Get better job opportunities, attract freelance writing gigs, and build a personal brand on LinkedIn with these tips
I’m writing this article right after signing a $2500 US monthly contract for a freelance gig I got through LinkedIn.
If that shocks you, let me tell you this isn’t the first time this has happened. Since I started being active on LinkedIn in January 2021, I’ve got some amazing opportunities worth thousands of dollars and talked to some truly inspiring people.
Although we all have heard about LinkedIn because of those annoying emails that keep coming in our inboxes saying, “X sent you a connection request,” or “X endorsed you for Microsoft Word,” many don’t know LinkedIn is much more than that.
Effectively, LinkedIn is the social network of professionals. Any person who is good in their field would likely be present on LinkedIn. They would actively use it to make connections to find possible recruits for their team.
And if you are looking to build something that is beyond your 9-to-5 or seeking a better job, LinkedIn is an amazing place to start.
This article is about how you can optimize your profile on Linkedin and attract leads and lots of high-paying opportunities. There are five aspects every active LinkedIn member should take care of. This post discusses all five in detail.
1. Profile picture
Your profile picture on LinkedIn needs to be amazing because that’s the first thing people are going to see when they see your name in the connection requests.
So, make sure you have a professional-looking photo with a clean background where you are staring straight at the camera. Maybe you can start with a picture taken against the wall and you are wearing something professional.
After all, a good professional picture goes a long way in establishing credibility for yourself. Although it’s true that we should never judge a book by its cover, a person’s first impression is always through how they look.
Make sure your LinkedIn profile photo represents who you are at your best.
2. Profile bio
The second thing is your profile bio, where you have a chance to let a casual user who’s just stopping by your profile know who you are and what you do.
Suppose you work as a sales analyst at company X. So you can just write in your profile bio as “Sales Analyst at X.” Then, you can add the name of your college after a vertical dash (|). After that, you can add any other credentials you have so that people who are from the same college, niche, or industry can find you when they’re searching for relevant keywords.
If you are self-employed or have a business, then it’s better or to just write your bio as “Founder of X (whatever your company’s name is), followed by one line about what your company does.
3. About section
The next thing people will look at is your about section. This is where you really have an opportunity to catch the user’s attention, so make sure it tells your story of who you are, how you got started with doing what you do, and what has journey been like so far?
Most people make the mistake here by just writing one or two lines, whereas LinkedIn allows you to write up to 2600 characters. Here, you have to tell your story and make it as interesting as possible as make it spark curiosity in the minds of the people stopping by.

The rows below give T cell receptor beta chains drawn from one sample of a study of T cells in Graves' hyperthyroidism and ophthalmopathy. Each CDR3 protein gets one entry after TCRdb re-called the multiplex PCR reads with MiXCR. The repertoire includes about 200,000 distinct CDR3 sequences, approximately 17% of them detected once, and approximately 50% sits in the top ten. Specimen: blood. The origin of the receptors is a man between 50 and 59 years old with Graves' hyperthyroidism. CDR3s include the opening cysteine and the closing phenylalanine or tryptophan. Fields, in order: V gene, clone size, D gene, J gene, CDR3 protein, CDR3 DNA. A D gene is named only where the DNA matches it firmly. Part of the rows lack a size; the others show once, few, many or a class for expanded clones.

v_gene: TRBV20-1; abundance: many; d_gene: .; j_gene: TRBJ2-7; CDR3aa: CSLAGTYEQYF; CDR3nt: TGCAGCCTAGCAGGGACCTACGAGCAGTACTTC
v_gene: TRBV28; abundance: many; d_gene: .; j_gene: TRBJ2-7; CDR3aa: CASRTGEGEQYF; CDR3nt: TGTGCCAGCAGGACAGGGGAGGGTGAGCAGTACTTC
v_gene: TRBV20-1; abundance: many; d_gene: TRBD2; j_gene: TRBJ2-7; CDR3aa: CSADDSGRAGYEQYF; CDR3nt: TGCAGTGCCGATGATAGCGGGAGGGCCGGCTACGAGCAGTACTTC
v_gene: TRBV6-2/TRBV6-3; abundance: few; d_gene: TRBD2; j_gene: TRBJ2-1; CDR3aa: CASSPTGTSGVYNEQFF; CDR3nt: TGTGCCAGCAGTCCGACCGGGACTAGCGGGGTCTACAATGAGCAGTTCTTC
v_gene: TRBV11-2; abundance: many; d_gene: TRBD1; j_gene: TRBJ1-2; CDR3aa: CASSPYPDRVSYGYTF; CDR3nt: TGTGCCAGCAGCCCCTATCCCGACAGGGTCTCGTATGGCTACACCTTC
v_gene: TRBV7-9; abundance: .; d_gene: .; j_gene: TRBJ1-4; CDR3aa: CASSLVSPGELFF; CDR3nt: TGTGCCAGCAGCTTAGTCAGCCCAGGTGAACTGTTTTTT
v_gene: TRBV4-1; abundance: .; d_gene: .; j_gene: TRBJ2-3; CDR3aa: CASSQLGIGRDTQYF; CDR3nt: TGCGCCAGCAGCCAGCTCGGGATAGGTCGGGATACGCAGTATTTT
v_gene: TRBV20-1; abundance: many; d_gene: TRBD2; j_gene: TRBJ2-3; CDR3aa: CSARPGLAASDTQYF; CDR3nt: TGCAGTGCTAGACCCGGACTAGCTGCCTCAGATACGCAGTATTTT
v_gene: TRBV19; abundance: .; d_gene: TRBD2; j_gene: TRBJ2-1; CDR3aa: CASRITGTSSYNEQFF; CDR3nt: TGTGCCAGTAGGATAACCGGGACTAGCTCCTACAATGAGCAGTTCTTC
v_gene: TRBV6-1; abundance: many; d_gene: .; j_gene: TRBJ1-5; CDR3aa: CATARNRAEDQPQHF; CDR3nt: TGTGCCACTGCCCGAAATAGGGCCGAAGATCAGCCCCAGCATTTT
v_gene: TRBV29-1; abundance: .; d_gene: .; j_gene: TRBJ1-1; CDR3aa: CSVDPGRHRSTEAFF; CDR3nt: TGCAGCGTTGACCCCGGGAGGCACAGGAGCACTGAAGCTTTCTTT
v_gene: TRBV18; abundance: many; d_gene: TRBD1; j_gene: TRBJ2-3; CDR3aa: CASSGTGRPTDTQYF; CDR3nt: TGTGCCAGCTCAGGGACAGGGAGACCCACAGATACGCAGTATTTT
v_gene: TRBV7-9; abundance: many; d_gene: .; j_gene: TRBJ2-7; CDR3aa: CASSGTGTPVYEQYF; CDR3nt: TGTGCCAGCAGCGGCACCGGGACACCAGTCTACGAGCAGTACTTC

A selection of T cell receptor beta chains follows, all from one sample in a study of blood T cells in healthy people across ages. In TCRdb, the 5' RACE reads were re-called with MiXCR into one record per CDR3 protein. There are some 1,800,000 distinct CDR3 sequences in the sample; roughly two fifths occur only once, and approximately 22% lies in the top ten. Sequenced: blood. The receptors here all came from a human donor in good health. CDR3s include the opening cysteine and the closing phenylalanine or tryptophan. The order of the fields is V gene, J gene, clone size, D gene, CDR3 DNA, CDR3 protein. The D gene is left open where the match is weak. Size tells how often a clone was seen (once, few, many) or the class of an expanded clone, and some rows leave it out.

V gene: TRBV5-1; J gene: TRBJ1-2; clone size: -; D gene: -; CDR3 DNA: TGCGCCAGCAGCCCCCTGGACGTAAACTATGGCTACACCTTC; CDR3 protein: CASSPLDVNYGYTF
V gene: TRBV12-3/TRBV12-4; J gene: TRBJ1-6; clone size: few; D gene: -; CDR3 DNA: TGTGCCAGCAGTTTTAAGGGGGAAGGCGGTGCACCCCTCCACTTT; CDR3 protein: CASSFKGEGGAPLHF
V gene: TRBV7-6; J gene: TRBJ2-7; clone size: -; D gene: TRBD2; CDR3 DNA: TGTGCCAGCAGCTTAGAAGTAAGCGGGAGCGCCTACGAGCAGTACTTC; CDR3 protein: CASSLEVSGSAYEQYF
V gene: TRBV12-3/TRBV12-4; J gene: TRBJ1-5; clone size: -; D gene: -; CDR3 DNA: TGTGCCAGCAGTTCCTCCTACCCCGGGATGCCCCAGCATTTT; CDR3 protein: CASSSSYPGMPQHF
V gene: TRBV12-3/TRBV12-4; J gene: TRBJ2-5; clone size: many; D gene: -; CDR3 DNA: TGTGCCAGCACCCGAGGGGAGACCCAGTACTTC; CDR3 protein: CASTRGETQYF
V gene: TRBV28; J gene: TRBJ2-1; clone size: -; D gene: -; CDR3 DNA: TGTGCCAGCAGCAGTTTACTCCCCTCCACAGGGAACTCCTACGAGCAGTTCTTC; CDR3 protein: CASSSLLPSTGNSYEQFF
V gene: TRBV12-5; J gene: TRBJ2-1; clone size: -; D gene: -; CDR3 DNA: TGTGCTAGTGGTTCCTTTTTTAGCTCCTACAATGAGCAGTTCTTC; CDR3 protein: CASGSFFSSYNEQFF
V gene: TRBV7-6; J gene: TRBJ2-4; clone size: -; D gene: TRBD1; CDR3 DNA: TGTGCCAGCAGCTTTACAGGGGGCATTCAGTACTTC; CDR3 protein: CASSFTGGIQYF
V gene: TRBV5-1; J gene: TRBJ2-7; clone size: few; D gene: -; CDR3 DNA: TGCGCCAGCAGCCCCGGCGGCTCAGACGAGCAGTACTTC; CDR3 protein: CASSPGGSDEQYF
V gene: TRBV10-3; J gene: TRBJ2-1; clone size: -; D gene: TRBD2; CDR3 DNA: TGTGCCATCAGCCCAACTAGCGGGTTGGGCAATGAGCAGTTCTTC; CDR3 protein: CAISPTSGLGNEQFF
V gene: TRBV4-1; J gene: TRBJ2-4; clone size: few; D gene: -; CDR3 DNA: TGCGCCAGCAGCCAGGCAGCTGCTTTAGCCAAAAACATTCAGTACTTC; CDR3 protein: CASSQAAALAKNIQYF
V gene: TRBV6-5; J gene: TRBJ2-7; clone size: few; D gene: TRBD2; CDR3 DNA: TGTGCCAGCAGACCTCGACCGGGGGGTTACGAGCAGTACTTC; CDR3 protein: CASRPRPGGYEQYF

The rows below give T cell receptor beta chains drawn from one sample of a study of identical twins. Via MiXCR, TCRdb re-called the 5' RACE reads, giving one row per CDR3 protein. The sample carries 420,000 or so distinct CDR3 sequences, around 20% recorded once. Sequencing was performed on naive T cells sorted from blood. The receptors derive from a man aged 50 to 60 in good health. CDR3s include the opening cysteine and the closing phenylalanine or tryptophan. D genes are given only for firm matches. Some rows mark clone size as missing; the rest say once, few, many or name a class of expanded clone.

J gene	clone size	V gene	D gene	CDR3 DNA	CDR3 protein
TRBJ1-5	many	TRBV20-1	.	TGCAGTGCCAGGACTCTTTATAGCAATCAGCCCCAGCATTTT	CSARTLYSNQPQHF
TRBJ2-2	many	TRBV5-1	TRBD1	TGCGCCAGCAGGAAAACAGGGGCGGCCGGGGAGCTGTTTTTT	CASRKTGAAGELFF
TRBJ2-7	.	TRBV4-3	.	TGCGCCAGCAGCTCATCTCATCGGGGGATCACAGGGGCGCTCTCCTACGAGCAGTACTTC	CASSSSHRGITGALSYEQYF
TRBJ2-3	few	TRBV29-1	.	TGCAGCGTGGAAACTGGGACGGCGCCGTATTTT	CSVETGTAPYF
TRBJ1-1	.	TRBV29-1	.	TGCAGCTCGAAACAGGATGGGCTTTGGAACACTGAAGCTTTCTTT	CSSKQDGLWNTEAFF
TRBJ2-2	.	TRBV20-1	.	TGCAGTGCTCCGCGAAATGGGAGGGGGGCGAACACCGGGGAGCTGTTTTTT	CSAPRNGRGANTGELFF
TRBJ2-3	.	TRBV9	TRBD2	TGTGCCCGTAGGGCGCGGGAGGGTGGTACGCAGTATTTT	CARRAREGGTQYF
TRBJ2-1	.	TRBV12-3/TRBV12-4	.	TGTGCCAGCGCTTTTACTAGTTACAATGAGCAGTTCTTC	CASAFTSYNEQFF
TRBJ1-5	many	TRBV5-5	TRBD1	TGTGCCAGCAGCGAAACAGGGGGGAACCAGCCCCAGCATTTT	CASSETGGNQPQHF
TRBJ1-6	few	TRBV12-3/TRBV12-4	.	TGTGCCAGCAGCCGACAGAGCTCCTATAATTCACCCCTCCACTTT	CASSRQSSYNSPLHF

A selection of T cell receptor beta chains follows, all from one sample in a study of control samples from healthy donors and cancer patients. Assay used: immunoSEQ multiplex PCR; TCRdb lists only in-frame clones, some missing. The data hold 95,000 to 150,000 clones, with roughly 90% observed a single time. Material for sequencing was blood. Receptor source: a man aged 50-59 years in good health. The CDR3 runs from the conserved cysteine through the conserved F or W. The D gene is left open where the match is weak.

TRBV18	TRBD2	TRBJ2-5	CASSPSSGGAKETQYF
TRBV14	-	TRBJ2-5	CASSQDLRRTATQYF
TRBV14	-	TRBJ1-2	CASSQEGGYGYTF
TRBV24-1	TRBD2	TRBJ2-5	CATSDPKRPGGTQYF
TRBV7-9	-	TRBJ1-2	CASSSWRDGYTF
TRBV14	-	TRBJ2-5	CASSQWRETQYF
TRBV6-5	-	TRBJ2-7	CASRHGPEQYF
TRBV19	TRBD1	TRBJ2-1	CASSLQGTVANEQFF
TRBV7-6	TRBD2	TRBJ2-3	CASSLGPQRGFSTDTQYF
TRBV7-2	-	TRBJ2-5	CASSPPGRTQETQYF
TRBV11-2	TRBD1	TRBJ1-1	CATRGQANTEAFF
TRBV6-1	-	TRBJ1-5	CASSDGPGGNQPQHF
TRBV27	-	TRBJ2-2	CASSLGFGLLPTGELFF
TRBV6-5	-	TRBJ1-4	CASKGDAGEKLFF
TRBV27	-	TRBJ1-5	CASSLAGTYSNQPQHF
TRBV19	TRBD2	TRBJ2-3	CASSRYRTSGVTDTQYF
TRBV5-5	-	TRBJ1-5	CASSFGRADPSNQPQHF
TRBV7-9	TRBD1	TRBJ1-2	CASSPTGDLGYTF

4. Top skills
This is yet another section where you can truly make an impression. Most people usually have set up their LinkedIn profile back in college, and at that time, the only skills they had were Microsoft Word, Java, etc. Most probably, these are totally irrelevant right now in your career.
Your current qualifications and aspirations should reflect in your Top Skills section. Make sure to add three skills that actually resonate with who you are currently.
Also, delete all other skills that make no sense to where you want to be in the next five years, irrespective of how many endorsements you have in those skills.
The final section that adds a punch to your credibility on LinkedIn is your recommendations.
When you work with someone for a while, and then the project is over, they can leave their thoughts on your prowess on your LinkedIn profile. Effectively, this is like their review of you as a co-worker or an employee.
And if you have good recommendations on Linkedin, your profile automatically looks more authentic and interesting. It sparks more curiosity in the mind of potential recruiters and will set you apart from a peer who has never optimized their LinkedIn profile.
For those of you who are still skeptical, here are some stats. I have about 10,000 followers on LinkedIn, but my posts get 20,000 views on average. Currently, LinkedIn is the only platform on the internet where I get more than twice the number of views as my follower count.
The organic reach is amazing.
I have had incredible opportunities and have found the dream sponsors and amazing clients through LinkedIn, and you can definitely do the same.
The five points that I mentioned in this article are just for beginners, but they will definitely give you the initial push to attract high-paying gigs for yourself. There’s a lot more that goes into building a personal brand on LinkedIn, and if you’d like my help, I’m just a DM away.